London opposes “human rights” sanctions against Beijing

London opposes "human rights" sanctions against Beijing

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Beijing allowed British companies and statistics on Friday, accusing Uyghurs of “spreading lies”. Instead, British Foreign Secretary Dominique Rob condemned the pressure on Beijing to “condemn human rights abuses.”

Conflict between Beijing and London over the situation உய்குர்கள் Continues in China. The United Kingdom has “condemned” the sanctions imposed by Beijing against a number of British figures and organizations, condemning the desire to silence those who condemn human rights abuses.

“We condemn China’s efforts to silence those who condemn human rights abuses at home and abroad,” Foreign Minister Dominic Robb tweeted.


“Freedom of expression against abuse is fundamental and I strongly support it,” Prime Minister Boris Johnson said on Twitter, adding that the British goal “plays a key role in exposing” gross human rights violations “against the Muslim Uyghur minority.”


Then Sanctions imposed by the United Kingdom in conjunction with the European Union, the United States and Canada, Beijing on Friday granted permission to nine British figures, including top parliamentarians, and four companies accused of “spreading lies” about human rights in Xinjiang.

“Although the United Kingdom joins the international community in allowing human rights abuses, the Chinese government bans its critics,” the British foreign minister said in a statement.

“If Beijing is to deny the credibility of human rights abuses in Xinjiang, the United Nations High Commissioner for Human Rights must allow full access to verify the truth,” he added.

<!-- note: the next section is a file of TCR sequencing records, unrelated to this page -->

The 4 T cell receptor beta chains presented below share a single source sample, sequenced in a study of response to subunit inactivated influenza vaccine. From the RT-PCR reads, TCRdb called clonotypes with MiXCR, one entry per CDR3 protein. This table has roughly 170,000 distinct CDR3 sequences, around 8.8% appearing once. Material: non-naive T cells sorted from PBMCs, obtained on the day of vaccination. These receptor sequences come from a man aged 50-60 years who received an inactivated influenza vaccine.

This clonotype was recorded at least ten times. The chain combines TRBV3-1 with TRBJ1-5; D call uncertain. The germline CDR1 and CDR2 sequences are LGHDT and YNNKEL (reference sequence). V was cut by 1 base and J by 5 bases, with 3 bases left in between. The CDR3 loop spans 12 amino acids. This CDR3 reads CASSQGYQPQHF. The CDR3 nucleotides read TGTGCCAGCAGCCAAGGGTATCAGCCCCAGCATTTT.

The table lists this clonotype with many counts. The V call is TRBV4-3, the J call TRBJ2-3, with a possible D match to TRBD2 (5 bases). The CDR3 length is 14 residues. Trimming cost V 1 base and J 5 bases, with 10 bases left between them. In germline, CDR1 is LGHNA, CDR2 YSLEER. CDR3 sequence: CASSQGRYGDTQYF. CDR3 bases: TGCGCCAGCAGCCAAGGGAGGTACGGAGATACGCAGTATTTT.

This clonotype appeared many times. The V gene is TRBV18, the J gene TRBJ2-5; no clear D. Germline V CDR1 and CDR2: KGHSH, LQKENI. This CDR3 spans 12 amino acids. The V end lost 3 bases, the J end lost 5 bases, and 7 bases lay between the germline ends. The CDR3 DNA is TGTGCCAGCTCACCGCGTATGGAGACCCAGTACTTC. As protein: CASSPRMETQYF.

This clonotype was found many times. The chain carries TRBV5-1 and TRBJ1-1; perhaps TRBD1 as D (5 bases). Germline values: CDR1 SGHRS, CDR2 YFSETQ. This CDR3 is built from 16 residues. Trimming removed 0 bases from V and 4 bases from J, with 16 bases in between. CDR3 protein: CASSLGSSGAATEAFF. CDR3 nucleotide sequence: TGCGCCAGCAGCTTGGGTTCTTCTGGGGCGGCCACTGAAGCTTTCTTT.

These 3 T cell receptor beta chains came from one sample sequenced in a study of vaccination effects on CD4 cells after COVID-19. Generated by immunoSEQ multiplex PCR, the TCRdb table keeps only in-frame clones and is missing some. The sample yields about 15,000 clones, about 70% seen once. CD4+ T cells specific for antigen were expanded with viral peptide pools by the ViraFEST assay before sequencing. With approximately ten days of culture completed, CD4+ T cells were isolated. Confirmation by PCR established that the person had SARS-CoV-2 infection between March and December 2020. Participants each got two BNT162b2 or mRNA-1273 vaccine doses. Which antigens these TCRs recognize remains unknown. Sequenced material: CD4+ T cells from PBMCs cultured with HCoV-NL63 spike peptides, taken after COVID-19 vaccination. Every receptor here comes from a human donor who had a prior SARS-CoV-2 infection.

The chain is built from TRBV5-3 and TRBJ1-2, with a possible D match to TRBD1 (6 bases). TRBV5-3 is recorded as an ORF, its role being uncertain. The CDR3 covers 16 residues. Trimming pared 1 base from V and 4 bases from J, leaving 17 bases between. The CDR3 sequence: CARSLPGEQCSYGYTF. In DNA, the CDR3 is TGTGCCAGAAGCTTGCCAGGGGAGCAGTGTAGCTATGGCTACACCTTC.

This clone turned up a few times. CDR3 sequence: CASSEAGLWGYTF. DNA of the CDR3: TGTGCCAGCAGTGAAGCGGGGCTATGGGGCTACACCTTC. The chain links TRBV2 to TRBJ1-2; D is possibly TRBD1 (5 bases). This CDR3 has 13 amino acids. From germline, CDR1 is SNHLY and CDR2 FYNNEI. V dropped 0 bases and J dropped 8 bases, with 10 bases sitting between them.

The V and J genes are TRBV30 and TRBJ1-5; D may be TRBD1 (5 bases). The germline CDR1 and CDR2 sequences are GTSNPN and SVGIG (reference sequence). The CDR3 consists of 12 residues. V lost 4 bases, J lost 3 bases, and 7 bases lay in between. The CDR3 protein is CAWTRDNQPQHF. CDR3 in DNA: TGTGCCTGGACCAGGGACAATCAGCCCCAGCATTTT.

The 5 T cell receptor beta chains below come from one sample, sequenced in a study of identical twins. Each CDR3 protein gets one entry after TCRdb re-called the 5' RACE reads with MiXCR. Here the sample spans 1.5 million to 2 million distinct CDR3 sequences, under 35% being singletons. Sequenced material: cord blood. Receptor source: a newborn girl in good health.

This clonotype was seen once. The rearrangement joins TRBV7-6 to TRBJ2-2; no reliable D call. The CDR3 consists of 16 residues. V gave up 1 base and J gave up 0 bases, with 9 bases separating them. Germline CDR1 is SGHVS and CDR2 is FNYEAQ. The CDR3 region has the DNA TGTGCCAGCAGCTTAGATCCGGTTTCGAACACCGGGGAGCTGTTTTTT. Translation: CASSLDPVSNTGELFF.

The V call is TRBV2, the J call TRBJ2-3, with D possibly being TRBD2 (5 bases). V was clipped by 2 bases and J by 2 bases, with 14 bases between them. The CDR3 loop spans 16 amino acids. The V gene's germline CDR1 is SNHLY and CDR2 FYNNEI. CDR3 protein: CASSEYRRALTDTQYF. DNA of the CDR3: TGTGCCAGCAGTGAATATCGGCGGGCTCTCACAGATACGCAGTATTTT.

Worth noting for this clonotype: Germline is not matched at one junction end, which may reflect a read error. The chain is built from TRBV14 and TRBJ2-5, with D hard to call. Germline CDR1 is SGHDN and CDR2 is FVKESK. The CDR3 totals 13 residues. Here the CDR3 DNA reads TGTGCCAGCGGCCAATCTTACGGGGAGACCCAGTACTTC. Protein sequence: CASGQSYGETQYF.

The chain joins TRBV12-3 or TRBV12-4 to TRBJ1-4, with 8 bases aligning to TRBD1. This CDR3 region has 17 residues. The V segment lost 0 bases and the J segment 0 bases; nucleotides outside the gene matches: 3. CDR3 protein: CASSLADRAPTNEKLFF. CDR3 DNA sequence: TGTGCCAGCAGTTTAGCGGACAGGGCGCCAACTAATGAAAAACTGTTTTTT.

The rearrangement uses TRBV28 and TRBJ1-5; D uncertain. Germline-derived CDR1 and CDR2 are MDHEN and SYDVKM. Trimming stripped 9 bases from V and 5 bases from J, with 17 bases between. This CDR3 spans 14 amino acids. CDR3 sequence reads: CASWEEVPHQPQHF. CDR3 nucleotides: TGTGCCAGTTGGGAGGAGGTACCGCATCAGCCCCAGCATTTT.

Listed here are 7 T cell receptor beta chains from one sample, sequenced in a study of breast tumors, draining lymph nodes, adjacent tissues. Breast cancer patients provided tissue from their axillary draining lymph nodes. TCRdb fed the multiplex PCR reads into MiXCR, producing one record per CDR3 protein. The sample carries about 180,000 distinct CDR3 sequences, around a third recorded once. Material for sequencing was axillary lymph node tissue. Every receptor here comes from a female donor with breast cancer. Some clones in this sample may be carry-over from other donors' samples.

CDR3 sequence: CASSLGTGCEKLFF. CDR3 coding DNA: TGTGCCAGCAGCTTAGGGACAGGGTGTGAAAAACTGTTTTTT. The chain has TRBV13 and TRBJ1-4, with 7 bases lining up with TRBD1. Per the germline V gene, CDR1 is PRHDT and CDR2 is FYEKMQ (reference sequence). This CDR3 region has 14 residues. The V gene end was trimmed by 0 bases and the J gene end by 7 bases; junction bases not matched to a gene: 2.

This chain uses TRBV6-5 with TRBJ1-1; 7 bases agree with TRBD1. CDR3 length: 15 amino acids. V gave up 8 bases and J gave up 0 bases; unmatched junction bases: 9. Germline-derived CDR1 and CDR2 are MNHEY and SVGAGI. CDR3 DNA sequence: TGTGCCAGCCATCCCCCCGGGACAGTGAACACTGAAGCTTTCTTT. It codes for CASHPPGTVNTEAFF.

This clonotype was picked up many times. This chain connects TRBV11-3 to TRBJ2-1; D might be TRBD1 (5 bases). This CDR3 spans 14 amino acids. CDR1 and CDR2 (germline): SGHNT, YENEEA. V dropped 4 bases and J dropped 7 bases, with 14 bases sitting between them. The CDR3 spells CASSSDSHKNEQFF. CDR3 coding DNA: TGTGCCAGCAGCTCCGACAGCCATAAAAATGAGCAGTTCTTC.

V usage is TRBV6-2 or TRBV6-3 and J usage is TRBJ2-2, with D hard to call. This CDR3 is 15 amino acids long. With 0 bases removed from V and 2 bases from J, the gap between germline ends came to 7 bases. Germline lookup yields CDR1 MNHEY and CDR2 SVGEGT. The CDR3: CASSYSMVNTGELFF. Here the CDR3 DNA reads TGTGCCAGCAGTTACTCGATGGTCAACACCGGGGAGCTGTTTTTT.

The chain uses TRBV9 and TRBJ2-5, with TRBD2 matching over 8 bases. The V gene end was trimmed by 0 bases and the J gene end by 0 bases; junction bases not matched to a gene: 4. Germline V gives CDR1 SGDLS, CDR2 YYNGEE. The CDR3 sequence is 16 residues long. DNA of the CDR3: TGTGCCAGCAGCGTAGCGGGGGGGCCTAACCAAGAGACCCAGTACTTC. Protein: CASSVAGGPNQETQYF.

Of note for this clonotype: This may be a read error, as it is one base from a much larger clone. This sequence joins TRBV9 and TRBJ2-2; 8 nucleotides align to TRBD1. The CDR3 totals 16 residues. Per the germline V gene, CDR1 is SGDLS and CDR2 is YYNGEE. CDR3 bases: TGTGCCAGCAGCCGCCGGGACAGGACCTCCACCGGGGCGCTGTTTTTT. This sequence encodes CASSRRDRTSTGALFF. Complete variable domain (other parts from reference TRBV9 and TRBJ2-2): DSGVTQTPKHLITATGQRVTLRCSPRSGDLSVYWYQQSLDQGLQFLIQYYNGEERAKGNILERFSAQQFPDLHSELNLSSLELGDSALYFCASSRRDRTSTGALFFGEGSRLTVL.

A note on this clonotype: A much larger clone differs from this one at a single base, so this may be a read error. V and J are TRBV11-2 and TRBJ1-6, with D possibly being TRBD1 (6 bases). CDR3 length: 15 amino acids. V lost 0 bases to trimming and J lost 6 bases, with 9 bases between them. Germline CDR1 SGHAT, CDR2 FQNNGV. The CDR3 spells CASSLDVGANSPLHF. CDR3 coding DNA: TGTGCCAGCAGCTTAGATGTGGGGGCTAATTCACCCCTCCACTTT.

Read more: “Survivor of the Chinese Kulak”: A Uyghur Survivor Testifies

Organizations targeting Beijing include the Conservative Party’s Human Rights Commission (created by Prime Minister Boris Johnson), Ian Duncan Smith, the party’s former chairman, and Tom Dujentad, the council’s deputy leader. General Committee on Foreign Affairs.

“It is our duty to condemn human rights violations”

“It is our duty to condemn the Chinese government’s human rights abuses and the genocide of Uyghurs in Hong Kong,” Ian Duncan Smith said on Twitter. “If it’s China’s anger at me, I’m wearing this badge as an honor.”


“Britain is imposing sanctions on those who violate the human rights of Chinese citizens. China bans those who defend the human rights of Chinese citizens. On the contrary, it is clear,” Tom Dujentad said on Twitter.


“In my view, this is a direct attack on British democracy and an attempt to silence those whom the British people have chosen to speak for themselves,” Tom Dujentad later told the BBC.

Stimulate the “thrilling effect especially on merchants”

“It doesn’t affect us as UK lawmakers, but the purpose of the ‘Chinese sanctions’ is to intimidate others, especially traders,” said Brian, chairman of the Chinese executive committee on parliamentary sanctions targeting Chinese sanctions in a joint statement with Neil O.

Conservative deputy Nusrat Ghani judges, authorized by Beijing, for his part that it is “the red flag for all democracies.” “I know I will not be intimidated,” he stressed, adding that these restrictions “make me more determined to talk about Uyghurs”.

More than a million Uyghurs have been detained, according to foreign experts Political re-education camps. Beijing claims that these are vocational training centers intended to exclude them from terrorism and separatism.

With AFP

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Cory Weinberg

About the Author: Cory Weinberg

Cory Weinberg covers the intersection of tech and cities. That means digging into how startups and big tech companies are trying to reshape real estate, transportation, urban planning, and travel. Previously, he reported on Bay Area housing and commercial real estate for the San Francisco Business Times. He received a "best young journalist" award from the National Association of Real Estate Editors.

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